No Country for Old Protests

The August 11 OpEdNews article below concerns the eco-activist who attempted to save National Forest land (which belongs rightfully to everyone) from a fire-sale to oil and gas interests. Like Tim DeChristopher, Bradley Manning is now in a similar position of having become an icon for genuine public interests including antiwar, whistleblower protection and government transparency.

What’s important here is to be clear about what exactly we are doing to “support” those brave enough to take it upon themselves to personally act in ways that actually have a significant effect.

Not only are these genuine heroes made into commodities, in essence support groups may be subtly “de-incentivized” to achieving their original goals because they have become their own reason for existence (though always for good reason, of course).

Perhaps even more importantly, by lending only superficial and ineffectual support to these martyrs to various causes we are in danger of excusing ourselves from the need to act personally. Because these brave souls have already “done” whatever act was called for, and have therefore by proxy symbolically “atoned” for all of us…we need merely voice support for them to attain absolution.

As our various struggles develop, let’s not forget that both these errors are not only ethically bereft but more importantly they can and nearly always do derail effective action and consequently help to maintain the status quo.

A third error, that of assimilation, will be explored in a future post on the dangers to efficacy inherent in abrogating power to neutralizing groups such as entrenched political parties.

The Commodification of Tim DeChristopher

by Gregory Vickrey

Tim DeChristopher, otherwise known as “Bidder 70” and any number of other marketable terms, was recently sentenced to two years in prison and required to pay a large sum in fines as retribution for his actions at an auction for 130,000 or so acres of land in Utah slated as near give-aways to oil and gas conglomerates.

Tim DeChristopher, in his own words, acknowledges quite specifically the reasons for his actions, and what he would like climate activists to do to support him and his effort that day in the auction house. It is essentially a two-word suggestion: join him .

Tim DeChristopher by Salt Lake Tribune

Tim stood up that day to disrupt the system. Not to rant at it. Not to wave signs at it. Not to sing songs in front of a static building waiting for the police to politely escort him away.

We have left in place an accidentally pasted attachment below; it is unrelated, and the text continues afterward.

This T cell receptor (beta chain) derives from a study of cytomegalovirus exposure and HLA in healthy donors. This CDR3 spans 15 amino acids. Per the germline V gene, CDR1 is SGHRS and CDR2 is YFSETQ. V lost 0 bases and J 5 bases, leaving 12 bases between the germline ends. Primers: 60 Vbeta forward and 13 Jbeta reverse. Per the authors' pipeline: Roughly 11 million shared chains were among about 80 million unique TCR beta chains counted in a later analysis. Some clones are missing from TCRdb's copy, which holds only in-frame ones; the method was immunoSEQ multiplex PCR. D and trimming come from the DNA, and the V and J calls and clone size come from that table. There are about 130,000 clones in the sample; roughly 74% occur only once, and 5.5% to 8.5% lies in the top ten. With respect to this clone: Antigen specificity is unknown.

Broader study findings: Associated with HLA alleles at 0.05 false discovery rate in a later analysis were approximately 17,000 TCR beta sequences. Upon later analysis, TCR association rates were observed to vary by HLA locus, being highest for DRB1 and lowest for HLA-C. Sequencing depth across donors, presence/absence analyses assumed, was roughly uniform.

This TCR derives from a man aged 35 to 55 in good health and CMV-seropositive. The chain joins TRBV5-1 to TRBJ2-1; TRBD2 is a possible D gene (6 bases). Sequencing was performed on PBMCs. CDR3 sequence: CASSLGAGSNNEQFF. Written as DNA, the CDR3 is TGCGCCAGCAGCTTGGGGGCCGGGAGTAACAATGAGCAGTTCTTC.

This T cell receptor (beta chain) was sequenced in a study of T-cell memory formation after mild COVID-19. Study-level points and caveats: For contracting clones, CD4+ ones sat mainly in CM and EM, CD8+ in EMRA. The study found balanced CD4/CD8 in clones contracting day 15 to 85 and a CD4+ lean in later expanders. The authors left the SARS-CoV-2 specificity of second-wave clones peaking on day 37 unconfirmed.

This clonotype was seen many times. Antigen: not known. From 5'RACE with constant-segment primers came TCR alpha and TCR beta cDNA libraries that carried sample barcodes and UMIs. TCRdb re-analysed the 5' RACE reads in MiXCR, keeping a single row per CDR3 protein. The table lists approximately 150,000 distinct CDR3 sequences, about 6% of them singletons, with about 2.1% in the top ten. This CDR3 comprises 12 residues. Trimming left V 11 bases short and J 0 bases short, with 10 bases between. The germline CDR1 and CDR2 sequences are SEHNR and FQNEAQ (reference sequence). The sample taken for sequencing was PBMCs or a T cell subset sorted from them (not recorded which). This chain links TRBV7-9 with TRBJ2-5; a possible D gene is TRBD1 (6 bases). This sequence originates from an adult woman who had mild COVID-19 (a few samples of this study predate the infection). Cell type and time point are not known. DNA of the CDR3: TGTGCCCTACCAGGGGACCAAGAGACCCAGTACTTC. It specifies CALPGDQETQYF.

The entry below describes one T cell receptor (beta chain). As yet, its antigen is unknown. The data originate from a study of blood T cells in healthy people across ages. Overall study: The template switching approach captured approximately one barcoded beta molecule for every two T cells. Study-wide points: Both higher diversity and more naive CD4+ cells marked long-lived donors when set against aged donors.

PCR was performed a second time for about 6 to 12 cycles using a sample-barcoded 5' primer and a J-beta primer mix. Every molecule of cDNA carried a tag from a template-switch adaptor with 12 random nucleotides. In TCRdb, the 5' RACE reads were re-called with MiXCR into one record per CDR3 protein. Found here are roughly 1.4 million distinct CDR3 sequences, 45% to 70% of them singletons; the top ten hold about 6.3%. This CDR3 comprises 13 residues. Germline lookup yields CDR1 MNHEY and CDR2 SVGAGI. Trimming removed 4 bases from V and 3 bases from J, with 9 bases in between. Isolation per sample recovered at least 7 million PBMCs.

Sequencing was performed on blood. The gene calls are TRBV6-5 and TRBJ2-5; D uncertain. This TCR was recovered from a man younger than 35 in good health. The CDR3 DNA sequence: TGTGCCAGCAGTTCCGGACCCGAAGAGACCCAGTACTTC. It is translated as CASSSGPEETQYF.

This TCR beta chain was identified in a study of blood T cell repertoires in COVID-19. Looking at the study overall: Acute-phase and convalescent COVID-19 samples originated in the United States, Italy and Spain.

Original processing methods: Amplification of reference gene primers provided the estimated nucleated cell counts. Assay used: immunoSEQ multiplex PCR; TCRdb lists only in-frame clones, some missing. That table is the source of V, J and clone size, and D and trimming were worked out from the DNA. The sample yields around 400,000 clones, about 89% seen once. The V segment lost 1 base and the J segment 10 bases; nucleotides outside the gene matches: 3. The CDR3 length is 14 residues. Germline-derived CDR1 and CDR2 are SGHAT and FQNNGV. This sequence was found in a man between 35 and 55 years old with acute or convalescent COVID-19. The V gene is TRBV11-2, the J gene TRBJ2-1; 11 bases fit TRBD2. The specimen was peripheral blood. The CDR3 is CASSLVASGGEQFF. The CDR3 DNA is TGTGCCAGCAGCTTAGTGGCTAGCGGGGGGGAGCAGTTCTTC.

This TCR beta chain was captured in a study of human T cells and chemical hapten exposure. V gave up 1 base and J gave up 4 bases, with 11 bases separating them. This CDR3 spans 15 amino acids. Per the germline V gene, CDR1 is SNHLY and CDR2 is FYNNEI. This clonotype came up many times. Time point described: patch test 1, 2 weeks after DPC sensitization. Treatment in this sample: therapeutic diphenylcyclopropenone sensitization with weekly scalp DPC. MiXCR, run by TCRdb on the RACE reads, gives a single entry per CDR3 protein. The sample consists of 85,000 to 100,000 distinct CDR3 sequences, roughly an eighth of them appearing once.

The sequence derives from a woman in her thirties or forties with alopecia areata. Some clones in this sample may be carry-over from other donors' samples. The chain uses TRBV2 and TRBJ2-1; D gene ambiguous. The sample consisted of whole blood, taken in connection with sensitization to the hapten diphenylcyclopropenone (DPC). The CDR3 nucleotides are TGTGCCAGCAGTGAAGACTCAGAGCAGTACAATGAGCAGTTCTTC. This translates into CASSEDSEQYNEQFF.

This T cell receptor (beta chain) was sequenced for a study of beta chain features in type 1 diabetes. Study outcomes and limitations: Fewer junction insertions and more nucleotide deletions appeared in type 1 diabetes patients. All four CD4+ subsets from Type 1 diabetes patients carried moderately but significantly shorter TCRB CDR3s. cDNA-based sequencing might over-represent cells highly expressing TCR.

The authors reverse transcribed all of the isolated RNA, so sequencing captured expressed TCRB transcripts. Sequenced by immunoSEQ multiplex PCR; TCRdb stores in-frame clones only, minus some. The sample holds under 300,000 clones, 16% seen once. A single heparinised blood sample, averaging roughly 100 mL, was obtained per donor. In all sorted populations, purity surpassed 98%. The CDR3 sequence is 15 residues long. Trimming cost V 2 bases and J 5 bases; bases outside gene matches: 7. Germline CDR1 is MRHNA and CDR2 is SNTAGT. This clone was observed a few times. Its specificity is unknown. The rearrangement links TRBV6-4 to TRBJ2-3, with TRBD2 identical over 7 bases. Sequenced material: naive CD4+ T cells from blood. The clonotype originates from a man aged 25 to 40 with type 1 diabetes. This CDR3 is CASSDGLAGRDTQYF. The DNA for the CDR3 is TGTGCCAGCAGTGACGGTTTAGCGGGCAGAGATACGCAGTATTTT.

Tim stood up that day to disrupt the system.

And prior to, during, and after the sentencing of Tim DeChristopher, what pitifully stands for a climate movement today did one thing in response. It commodified Tim DeChristopher, morphing him into nothing more than a cheerleader for various parades in front of the White House in DC; a fundraising campaign for those that seek to exploit the passion of those that care about the state of the world; a symbol for the cautious and weak approach to civil disobedience that always allows for a pat on the back, but never makes a dent in the system. [emphasis ours]

This is not new.


It is simply a matter of perpetuating the self for these entities. [emphasis ours]

September and October of 2011 include plans to prop up various heroes through the mechanism of commodification for several causes, marches, protests, and vigils. Old tactics to raise money and attention will be employed on the backs of these individual acts of strength with only the occasional symbolic gesture to disrupt the system in coordinated fashion. An insignificant number of arrests will be arranged. “Success” will be re-defined and diluted again, and again, and again.

And no one will have the guts to stand up and say, “Sorry, Tim. We are too afraid, too comfortable, and too embedded to join you.”

Sorry, Tim. [and sorry, Brad.]

Editor’s note:  Anonymous is not y/our personal army. These people are not y/our personal saviors.